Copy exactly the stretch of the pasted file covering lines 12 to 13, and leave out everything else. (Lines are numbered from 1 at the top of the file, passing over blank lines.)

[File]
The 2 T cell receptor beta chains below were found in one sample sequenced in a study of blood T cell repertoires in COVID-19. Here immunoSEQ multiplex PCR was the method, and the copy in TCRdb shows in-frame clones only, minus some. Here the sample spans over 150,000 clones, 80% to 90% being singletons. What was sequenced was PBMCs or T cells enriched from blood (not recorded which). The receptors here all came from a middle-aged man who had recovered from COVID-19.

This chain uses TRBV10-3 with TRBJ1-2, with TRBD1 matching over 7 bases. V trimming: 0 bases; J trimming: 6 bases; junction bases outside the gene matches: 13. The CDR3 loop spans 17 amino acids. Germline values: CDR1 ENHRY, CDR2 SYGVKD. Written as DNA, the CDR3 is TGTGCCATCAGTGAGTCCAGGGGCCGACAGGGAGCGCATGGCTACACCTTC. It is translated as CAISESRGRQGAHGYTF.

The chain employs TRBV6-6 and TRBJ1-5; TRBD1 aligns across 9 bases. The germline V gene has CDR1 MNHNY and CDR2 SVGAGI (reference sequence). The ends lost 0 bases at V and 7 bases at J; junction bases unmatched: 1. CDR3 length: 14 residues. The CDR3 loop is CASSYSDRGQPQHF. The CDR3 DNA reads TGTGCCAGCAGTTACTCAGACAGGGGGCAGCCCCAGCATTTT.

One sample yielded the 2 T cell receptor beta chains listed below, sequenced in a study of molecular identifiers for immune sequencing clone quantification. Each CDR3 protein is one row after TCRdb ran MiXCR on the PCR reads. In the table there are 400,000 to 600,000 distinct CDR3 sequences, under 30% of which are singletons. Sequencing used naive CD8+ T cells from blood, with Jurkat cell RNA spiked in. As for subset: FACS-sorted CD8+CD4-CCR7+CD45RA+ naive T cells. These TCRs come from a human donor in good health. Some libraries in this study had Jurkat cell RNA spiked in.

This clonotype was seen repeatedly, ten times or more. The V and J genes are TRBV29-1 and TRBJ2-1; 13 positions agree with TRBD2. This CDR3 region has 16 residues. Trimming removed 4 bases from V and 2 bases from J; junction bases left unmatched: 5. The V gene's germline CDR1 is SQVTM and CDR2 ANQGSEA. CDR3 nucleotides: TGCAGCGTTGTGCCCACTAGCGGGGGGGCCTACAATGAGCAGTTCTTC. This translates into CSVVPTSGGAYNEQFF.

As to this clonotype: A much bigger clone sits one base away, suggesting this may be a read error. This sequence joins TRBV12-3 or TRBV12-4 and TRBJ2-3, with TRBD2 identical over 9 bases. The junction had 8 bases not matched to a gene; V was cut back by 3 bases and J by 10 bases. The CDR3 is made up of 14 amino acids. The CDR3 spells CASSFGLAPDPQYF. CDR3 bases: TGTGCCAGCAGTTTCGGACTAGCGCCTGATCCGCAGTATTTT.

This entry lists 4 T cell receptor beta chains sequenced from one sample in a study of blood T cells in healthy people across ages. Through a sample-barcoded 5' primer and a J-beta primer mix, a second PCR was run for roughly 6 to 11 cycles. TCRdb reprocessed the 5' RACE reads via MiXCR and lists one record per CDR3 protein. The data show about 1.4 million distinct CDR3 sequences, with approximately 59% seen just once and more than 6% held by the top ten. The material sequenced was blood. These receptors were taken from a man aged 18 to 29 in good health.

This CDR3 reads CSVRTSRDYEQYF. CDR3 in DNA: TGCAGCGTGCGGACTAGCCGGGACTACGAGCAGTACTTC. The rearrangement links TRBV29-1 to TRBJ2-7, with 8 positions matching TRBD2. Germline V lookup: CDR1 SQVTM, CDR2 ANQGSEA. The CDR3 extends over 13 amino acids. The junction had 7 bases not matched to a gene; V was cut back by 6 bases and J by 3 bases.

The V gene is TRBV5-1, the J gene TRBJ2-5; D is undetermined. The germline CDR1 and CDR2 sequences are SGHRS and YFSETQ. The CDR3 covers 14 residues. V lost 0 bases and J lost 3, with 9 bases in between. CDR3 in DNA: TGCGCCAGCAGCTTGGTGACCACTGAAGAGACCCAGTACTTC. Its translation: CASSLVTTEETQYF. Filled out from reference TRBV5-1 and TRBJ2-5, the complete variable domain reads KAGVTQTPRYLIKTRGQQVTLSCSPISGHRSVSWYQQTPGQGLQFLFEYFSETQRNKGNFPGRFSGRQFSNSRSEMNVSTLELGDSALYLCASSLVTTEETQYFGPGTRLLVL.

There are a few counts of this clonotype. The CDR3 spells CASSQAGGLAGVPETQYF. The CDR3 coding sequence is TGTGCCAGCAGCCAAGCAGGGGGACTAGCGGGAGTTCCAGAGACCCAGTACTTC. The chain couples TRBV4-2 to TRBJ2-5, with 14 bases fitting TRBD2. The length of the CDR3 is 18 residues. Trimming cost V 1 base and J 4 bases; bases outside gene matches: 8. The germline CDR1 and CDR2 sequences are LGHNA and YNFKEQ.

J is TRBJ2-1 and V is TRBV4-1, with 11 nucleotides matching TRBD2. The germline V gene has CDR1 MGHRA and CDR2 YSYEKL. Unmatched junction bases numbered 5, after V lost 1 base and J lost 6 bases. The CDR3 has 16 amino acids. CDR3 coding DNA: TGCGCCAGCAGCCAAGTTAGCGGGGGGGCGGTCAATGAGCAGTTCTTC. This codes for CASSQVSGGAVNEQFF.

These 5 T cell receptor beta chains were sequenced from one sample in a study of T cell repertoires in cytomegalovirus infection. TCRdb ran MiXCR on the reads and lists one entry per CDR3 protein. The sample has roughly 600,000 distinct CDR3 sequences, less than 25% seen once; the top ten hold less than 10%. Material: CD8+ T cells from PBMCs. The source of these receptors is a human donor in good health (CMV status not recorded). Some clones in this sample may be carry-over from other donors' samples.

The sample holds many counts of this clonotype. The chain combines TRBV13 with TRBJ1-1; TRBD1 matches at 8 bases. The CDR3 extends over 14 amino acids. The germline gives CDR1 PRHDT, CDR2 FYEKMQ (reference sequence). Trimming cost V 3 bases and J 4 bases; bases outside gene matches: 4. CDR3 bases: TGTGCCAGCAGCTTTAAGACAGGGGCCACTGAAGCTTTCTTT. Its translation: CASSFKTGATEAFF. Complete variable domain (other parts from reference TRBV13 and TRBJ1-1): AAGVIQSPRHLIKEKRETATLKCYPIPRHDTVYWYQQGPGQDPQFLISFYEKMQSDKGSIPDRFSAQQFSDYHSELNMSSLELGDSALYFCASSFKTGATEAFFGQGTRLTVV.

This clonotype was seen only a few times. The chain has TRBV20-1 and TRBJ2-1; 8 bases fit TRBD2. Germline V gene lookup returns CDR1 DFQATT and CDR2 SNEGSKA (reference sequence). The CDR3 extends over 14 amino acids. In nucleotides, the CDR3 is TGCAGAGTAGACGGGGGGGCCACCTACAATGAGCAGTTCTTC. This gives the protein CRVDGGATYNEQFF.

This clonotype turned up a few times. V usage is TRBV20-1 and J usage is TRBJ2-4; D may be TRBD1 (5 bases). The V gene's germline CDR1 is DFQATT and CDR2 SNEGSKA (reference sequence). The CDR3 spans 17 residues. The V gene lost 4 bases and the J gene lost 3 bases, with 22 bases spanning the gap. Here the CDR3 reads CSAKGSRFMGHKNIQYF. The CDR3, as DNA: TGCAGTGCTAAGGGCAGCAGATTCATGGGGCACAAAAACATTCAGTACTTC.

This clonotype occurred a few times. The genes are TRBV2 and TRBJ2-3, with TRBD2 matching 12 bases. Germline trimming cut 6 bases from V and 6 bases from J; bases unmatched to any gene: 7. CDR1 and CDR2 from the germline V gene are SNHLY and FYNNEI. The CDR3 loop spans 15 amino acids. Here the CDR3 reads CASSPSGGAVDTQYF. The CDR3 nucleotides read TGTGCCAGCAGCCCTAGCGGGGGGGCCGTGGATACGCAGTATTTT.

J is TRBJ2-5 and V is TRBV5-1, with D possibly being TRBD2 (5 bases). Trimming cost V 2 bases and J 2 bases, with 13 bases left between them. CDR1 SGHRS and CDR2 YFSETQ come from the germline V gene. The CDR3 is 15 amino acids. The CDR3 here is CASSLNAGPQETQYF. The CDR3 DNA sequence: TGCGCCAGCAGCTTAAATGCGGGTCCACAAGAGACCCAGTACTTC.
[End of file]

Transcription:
These 5 T cell receptor beta chains were sequenced from one sample in a study of T cell repertoires in cytomegalovirus infection. TCRdb ran MiXCR on the reads and lists one entry per CDR3 protein. The sample has roughly 600,000 distinct CDR3 sequences, less than 25% seen once; the top ten hold less than 10%. Material: CD8+ T cells from PBMCs. The source of these receptors is a human donor in good health (CMV status not recorded). Some clones in this sample may be carry-over from other donors' samples.

The sample holds many counts of this clonotype. The chain combines TRBV13 with TRBJ1-1; TRBD1 matches at 8 bases. The CDR3 extends over 14 amino acids. The germline gives CDR1 PRHDT, CDR2 FYEKMQ (reference sequence). Trimming cost V 3 bases and J 4 bases; bases outside gene matches: 4. CDR3 bases: TGTGCCAGCAGCTTTAAGACAGGGGCCACTGAAGCTTTCTTT. Its translation: CASSFKTGATEAFF. Complete variable domain (other parts from reference TRBV13 and TRBJ1-1): AAGVIQSPRHLIKEKRETATLKCYPIPRHDTVYWYQQGPGQDPQFLISFYEKMQSDKGSIPDRFSAQQFSDYHSELNMSSLELGDSALYFCASSFKTGATEAFFGQGTRLTVV.